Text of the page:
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BIBLE STORYING, Article 6: Options for telling the stories

EDITOR’S NOTE: This is the sixth in a series of 10 articles on Bible Storying being published by Baptist Press and Baptist Press en Español. The series, which is appearing each week in BP and BP en Español (www.bpnews.net/espanol), is adapted from the book, “A Bible Storying Model” by J.O. Terry. To access the BP story collection thus far of this series, go to www.bpnews.net/BPCollectionNews.asp?ID=183.

FORT WORTH, Texas (BP)–In Bible Storying, consider these options:

— Tell one story each encounter. This is the best approach if you plan to discuss the stories with your listeners to draw out the truths in the stories by dialoging about the stories and the implication for the listeners. This is the normal strategy followed in Chronological Bible Storying. If the story list is not too long, you may have time to tell all the stories, discuss them with listeners and bring them to closure with an invitation to believe.

— Tell a cluster of stories each encounter. This approach takes advantage of the fact that stories tend to group together around certain themes or characters which link the stories together. The creation stories (of the spirit world, the natural world and of man and woman) deal with God’s sovereignty. Then a cluster of judgment stories follows (Adam and Eve’s sin, Cain’s sin, judgment of the sinful world in Noah’s day). Then the promise stories (God’s promise to Abraham of a descendant to bless all peoples, the same promise to Isaac and Jacob). The Abraham stories also have the substitute sacrifice which is one of the key stories leading to Christ as the substitute sacrifice for our sin.

The stories of Jesus also fall into clusters (annunciation and birth, baptism and tempting by Satan, healings, forgiveness of sin stories, power encounter stories, passion, death and resurrection stories).

— Tell as a continuous fast-tracked story. This is the best approach if time is very limited or there is a single opportunity to use Bible stories to evangelize. This approach may be done publicly where many are gathered, used with a limited group in a home, used bedside in a hospital, or even one on one when visiting or traveling. In this approach there is no attempt to stop the narrative in order to discuss each story. The stories continue, usually in a somewhat condensed manner moving smoothly from story to story while touching upon all the basic Bible truths leading to salvation. It may be helpful to introduce each story with a word or question about the main theme of the story. For instance: Before the Flood story you might ask, “Do you think it is important to obey what God tells you to do? Did you know that you are here today because one man long ago obeyed what God told him to do? Here’s the story of that obedience and why it was necessary.”

Depending upon the worldview of the listeners, more or less attention is given to the Old Testament stories as a preparation for the stories of Jesus. This approach is done often with some kind of picture set to illustrate the stories and to give a focus for attention. Larger flat pictures are needed for the public groups, booklets or even photo-album pictures may be used for smaller, more intimate groups of listeners. It is not always appropriate to use teaching pictures as they may not be culturally appropriate or may offend some like Muslims. For one-on-one witness, a set of small pictures in a photo album may be helpful.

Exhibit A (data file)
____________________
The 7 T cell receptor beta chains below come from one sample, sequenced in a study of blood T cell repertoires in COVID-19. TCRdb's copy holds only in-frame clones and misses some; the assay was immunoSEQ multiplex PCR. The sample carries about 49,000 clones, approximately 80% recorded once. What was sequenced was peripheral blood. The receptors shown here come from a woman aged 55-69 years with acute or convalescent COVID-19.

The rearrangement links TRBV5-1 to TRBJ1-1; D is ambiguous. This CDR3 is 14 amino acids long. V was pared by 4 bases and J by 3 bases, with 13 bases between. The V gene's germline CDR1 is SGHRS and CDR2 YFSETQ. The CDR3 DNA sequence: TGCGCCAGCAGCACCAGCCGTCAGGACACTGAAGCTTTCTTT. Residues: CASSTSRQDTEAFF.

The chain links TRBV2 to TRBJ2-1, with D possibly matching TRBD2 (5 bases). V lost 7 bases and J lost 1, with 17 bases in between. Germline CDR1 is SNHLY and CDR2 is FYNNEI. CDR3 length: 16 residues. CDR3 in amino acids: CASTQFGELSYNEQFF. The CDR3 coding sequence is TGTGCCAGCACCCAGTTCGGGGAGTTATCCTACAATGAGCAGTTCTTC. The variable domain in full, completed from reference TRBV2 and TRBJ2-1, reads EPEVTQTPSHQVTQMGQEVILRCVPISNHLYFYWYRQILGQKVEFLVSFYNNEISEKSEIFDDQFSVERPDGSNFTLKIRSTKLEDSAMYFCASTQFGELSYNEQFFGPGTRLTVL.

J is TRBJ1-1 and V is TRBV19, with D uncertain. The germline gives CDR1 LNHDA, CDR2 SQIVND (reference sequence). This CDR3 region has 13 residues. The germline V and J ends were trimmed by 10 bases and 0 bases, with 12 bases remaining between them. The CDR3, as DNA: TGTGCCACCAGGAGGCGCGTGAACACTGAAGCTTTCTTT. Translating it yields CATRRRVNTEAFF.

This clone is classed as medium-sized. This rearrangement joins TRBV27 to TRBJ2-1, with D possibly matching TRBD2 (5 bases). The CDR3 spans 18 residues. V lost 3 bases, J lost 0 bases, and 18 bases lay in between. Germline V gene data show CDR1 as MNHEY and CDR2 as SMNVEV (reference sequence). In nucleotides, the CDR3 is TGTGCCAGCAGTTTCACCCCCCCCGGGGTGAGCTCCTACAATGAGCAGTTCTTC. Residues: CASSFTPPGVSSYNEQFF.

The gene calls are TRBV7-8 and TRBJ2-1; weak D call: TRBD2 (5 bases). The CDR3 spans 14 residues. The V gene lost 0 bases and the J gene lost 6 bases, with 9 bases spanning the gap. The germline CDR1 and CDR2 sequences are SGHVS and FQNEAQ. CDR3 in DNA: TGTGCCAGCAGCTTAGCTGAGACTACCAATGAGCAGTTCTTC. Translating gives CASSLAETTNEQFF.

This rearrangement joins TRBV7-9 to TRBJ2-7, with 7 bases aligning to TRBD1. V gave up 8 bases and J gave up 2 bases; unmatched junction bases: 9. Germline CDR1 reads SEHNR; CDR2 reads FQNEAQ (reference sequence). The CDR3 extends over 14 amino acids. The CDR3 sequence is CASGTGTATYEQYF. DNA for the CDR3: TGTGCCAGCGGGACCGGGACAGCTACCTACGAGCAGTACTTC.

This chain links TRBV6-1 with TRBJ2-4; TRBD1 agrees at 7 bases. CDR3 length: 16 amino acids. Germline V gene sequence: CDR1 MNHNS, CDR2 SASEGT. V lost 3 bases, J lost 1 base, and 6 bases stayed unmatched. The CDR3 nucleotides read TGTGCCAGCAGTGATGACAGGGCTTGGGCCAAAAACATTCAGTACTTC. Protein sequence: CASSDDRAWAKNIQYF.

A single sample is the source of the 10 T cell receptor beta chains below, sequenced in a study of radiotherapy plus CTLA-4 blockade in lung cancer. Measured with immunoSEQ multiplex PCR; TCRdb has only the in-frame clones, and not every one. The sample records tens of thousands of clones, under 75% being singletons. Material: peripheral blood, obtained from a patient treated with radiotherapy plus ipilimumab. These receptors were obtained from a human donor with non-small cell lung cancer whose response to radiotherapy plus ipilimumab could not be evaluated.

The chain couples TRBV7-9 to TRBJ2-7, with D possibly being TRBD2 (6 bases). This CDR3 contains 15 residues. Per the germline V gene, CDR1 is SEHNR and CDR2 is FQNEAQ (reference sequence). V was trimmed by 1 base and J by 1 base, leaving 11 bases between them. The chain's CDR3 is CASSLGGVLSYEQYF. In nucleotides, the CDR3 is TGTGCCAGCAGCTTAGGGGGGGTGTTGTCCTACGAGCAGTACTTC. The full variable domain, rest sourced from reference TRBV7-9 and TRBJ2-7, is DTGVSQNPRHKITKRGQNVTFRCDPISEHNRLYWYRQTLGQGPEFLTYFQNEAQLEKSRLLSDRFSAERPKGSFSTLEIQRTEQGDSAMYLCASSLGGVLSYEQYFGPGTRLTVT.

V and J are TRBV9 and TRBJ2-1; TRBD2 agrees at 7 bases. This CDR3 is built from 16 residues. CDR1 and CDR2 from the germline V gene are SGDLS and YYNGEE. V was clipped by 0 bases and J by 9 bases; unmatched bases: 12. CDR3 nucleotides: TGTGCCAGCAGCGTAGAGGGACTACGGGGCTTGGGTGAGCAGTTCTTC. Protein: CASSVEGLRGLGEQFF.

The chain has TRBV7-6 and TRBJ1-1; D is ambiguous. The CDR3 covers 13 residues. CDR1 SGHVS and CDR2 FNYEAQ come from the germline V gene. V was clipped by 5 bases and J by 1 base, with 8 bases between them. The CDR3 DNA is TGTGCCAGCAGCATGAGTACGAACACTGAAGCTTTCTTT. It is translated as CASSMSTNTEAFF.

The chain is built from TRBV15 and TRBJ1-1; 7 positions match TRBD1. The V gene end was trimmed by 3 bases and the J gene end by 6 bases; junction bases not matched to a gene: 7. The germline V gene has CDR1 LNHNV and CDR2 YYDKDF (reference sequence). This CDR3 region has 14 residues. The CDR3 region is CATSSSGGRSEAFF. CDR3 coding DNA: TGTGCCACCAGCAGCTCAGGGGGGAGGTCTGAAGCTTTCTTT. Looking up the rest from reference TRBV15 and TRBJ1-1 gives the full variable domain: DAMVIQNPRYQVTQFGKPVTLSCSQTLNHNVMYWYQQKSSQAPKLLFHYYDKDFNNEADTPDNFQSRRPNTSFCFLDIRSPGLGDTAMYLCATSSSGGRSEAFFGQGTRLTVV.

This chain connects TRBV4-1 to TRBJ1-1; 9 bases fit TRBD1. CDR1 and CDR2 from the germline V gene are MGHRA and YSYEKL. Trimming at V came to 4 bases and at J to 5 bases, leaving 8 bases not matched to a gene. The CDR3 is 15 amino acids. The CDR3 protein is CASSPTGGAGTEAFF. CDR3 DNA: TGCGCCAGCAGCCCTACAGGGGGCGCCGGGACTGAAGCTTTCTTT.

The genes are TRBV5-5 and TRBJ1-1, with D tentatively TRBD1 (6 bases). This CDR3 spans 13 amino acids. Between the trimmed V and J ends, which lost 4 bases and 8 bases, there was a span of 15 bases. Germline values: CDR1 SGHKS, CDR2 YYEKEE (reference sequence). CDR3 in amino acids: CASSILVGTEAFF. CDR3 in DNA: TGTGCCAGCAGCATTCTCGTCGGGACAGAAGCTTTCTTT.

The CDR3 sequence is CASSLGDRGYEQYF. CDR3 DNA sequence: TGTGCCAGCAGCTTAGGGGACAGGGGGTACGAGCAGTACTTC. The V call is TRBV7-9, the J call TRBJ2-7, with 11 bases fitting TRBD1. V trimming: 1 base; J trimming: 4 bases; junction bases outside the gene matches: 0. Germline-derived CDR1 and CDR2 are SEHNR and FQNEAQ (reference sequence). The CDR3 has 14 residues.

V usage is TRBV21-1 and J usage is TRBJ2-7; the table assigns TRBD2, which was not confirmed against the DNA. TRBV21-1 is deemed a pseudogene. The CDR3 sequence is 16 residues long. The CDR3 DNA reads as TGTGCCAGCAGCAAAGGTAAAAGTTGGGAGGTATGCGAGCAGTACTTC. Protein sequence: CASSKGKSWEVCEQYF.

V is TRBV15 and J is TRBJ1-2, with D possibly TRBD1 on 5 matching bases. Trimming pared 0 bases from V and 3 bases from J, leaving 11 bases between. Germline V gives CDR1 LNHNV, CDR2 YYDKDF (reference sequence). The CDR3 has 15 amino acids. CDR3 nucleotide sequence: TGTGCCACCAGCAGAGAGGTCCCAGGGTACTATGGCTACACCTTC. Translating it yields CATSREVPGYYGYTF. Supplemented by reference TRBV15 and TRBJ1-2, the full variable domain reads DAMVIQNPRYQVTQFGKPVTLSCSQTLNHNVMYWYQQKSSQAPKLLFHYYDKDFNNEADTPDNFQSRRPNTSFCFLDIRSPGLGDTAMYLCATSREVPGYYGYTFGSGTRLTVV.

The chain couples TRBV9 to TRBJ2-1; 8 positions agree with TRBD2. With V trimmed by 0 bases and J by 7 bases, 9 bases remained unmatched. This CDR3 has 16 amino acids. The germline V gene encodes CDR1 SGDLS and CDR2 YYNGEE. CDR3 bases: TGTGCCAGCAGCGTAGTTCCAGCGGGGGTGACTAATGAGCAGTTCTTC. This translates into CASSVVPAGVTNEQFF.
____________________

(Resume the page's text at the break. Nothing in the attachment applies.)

— Tell a single appropriate story or cluster but not a chronological sequence. We often call this situational storying or point of ministry storying as we choose a story best suited to the situation at hand in which we have an opportunity to witness or minister. This may be a point of encounter opportunity to open up a witness. It may be a ministry situation in which you have opportunity to minister through prayer for a person or family. Before you pray, lift up Jesus with an appropriate story or two as the Spirit leads. Then pray for the person and, before you go, offer to share more Bible stories if invited back. Then you will have opportunity to tell the chronologically arranged stories dealing with worldview issues, covering basic Bible truths leading to salvation, and answering questions.

— Probing for responsiveness and opening the way for a longer storying strategy to follow. By telling the story in a short form, a person may open up a door for an evangelist to come later and, over a much longer period of time, begin to tell the stories one by one and lead the people to talk about what God is saying to them through the stories. This could happen as a follow-up to crusades where volunteers take advantage of home visits and other personal opportunities to introduce the Bible story. Special projects like well drilling, construction of houses, disaster ministry and relief aid all provide times of contact and increased interest which give opportunity for short-track Bible storying. This, too, is a further opportunity for a longer and more thorough Bible storying strategy by a local missionary or national Baptist partner who knows the people’s worldview and speaks their language with the right vocabulary for their understanding.
J.O. Terry is publisher of the Bible Storying Newsletter and the Journal of Bible Storying. He was a media missionary in Asia with the Southern Baptist International Mission Board from 1968-2003. Daniel R. Sanchez is associate dean of the Roy Fish School of Evangelism and Missions at Southwestern Baptist Theological Seminary and director of the Scarborough Institute of Church Planting & Growth.

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  • By J.O. Terry & Daniel R. Sanchez